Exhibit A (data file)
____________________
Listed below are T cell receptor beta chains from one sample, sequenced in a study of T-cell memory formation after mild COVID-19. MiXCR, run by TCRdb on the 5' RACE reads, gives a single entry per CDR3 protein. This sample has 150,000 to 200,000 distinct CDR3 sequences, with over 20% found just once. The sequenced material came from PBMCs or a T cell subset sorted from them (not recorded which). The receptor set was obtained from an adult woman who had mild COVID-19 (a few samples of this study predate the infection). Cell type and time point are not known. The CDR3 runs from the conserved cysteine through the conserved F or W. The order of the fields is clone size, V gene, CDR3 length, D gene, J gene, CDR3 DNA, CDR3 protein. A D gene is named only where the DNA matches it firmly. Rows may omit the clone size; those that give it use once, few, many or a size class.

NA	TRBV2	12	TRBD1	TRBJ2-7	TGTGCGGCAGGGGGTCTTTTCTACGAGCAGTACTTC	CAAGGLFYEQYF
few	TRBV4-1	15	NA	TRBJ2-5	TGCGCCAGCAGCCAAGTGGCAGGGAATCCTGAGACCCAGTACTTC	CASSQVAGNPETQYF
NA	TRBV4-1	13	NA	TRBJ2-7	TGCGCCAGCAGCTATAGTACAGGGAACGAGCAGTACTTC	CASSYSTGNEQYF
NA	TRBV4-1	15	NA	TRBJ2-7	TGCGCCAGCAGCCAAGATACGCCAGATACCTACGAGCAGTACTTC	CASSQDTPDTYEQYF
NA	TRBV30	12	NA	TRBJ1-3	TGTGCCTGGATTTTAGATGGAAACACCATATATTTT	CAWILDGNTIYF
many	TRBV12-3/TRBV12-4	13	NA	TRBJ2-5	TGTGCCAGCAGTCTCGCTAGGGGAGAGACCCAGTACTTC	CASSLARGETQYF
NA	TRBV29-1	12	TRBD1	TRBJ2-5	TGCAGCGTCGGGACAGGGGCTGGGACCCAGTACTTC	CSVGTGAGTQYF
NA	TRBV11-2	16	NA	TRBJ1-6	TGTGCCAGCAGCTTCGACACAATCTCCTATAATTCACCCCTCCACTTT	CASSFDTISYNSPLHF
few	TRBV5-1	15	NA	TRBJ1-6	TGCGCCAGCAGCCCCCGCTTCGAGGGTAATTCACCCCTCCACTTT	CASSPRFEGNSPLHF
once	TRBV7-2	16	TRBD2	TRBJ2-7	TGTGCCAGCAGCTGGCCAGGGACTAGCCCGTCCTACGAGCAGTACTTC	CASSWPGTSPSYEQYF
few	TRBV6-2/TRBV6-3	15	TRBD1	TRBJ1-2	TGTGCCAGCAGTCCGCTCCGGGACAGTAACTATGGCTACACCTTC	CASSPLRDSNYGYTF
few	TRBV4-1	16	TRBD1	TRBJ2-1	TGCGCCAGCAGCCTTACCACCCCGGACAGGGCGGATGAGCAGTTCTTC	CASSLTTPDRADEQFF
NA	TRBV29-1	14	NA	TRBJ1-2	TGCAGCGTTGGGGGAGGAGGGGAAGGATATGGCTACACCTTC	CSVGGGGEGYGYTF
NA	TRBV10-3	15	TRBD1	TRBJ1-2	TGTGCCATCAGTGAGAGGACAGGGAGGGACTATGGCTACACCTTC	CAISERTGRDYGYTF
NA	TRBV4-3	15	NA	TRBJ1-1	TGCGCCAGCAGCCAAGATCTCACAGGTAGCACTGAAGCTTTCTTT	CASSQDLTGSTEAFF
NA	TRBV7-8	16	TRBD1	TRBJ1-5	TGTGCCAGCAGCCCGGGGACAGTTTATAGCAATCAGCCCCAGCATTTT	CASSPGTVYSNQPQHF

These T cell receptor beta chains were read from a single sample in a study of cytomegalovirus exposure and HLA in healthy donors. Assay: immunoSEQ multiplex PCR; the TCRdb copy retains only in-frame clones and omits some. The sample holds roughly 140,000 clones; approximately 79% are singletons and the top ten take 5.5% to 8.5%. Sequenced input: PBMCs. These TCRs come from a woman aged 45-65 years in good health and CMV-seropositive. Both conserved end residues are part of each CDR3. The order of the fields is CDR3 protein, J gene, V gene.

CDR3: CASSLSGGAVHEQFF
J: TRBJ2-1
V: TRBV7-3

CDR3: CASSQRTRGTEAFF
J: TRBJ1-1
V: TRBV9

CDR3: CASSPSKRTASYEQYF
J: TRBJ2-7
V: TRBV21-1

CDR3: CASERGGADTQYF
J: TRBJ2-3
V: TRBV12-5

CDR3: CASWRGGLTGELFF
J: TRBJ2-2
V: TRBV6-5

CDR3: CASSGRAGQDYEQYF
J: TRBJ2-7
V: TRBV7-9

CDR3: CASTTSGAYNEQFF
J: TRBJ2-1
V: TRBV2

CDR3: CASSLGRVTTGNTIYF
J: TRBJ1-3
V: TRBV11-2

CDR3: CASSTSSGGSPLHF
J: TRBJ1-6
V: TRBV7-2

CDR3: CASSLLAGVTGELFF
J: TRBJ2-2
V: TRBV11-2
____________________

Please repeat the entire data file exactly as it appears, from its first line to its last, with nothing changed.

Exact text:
Listed below are T cell receptor beta chains from one sample, sequenced in a study of T-cell memory formation after mild COVID-19. MiXCR, run by TCRdb on the 5' RACE reads, gives a single entry per CDR3 protein. This sample has 150,000 to 200,000 distinct CDR3 sequences, with over 20% found just once. The sequenced material came from PBMCs or a T cell subset sorted from them (not recorded which). The receptor set was obtained from an adult woman who had mild COVID-19 (a few samples of this study predate the infection). Cell type and time point are not known. The CDR3 runs from the conserved cysteine through the conserved F or W. The order of the fields is clone size, V gene, CDR3 length, D gene, J gene, CDR3 DNA, CDR3 protein. A D gene is named only where the DNA matches it firmly. Rows may omit the clone size; those that give it use once, few, many or a size class.

NA	TRBV2	12	TRBD1	TRBJ2-7	TGTGCGGCAGGGGGTCTTTTCTACGAGCAGTACTTC	CAAGGLFYEQYF
few	TRBV4-1	15	NA	TRBJ2-5	TGCGCCAGCAGCCAAGTGGCAGGGAATCCTGAGACCCAGTACTTC	CASSQVAGNPETQYF
NA	TRBV4-1	13	NA	TRBJ2-7	TGCGCCAGCAGCTATAGTACAGGGAACGAGCAGTACTTC	CASSYSTGNEQYF
NA	TRBV4-1	15	NA	TRBJ2-7	TGCGCCAGCAGCCAAGATACGCCAGATACCTACGAGCAGTACTTC	CASSQDTPDTYEQYF
NA	TRBV30	12	NA	TRBJ1-3	TGTGCCTGGATTTTAGATGGAAACACCATATATTTT	CAWILDGNTIYF
many	TRBV12-3/TRBV12-4	13	NA	TRBJ2-5	TGTGCCAGCAGTCTCGCTAGGGGAGAGACCCAGTACTTC	CASSLARGETQYF
NA	TRBV29-1	12	TRBD1	TRBJ2-5	TGCAGCGTCGGGACAGGGGCTGGGACCCAGTACTTC	CSVGTGAGTQYF
NA	TRBV11-2	16	NA	TRBJ1-6	TGTGCCAGCAGCTTCGACACAATCTCCTATAATTCACCCCTCCACTTT	CASSFDTISYNSPLHF
few	TRBV5-1	15	NA	TRBJ1-6	TGCGCCAGCAGCCCCCGCTTCGAGGGTAATTCACCCCTCCACTTT	CASSPRFEGNSPLHF
once	TRBV7-2	16	TRBD2	TRBJ2-7	TGTGCCAGCAGCTGGCCAGGGACTAGCCCGTCCTACGAGCAGTACTTC	CASSWPGTSPSYEQYF
few	TRBV6-2/TRBV6-3	15	TRBD1	TRBJ1-2	TGTGCCAGCAGTCCGCTCCGGGACAGTAACTATGGCTACACCTTC	CASSPLRDSNYGYTF
few	TRBV4-1	16	TRBD1	TRBJ2-1	TGCGCCAGCAGCCTTACCACCCCGGACAGGGCGGATGAGCAGTTCTTC	CASSLTTPDRADEQFF
NA	TRBV29-1	14	NA	TRBJ1-2	TGCAGCGTTGGGGGAGGAGGGGAAGGATATGGCTACACCTTC	CSVGGGGEGYGYTF
NA	TRBV10-3	15	TRBD1	TRBJ1-2	TGTGCCATCAGTGAGAGGACAGGGAGGGACTATGGCTACACCTTC	CAISERTGRDYGYTF
NA	TRBV4-3	15	NA	TRBJ1-1	TGCGCCAGCAGCCAAGATCTCACAGGTAGCACTGAAGCTTTCTTT	CASSQDLTGSTEAFF
NA	TRBV7-8	16	TRBD1	TRBJ1-5	TGTGCCAGCAGCCCGGGGACAGTTTATAGCAATCAGCCCCAGCATTTT	CASSPGTVYSNQPQHF

These T cell receptor beta chains were read from a single sample in a study of cytomegalovirus exposure and HLA in healthy donors. Assay: immunoSEQ multiplex PCR; the TCRdb copy retains only in-frame clones and omits some. The sample holds roughly 140,000 clones; approximately 79% are singletons and the top ten take 5.5% to 8.5%. Sequenced input: PBMCs. These TCRs come from a woman aged 45-65 years in good health and CMV-seropositive. Both conserved end residues are part of each CDR3. The order of the fields is CDR3 protein, J gene, V gene.

CDR3: CASSLSGGAVHEQFF
J: TRBJ2-1
V: TRBV7-3

CDR3: CASSQRTRGTEAFF
J: TRBJ1-1
V: TRBV9

CDR3: CASSPSKRTASYEQYF
J: TRBJ2-7
V: TRBV21-1

CDR3: CASERGGADTQYF
J: TRBJ2-3
V: TRBV12-5

CDR3: CASWRGGLTGELFF
J: TRBJ2-2
V: TRBV6-5

CDR3: CASSGRAGQDYEQYF
J: TRBJ2-7
V: TRBV7-9

CDR3: CASTTSGAYNEQFF
J: TRBJ2-1
V: TRBV2

CDR3: CASSLGRVTTGNTIYF
J: TRBJ1-3
V: TRBV11-2

CDR3: CASSTSSGGSPLHF
J: TRBJ1-6
V: TRBV7-2

CDR3: CASSLLAGVTGELFF
J: TRBJ2-2
V: TRBV11-2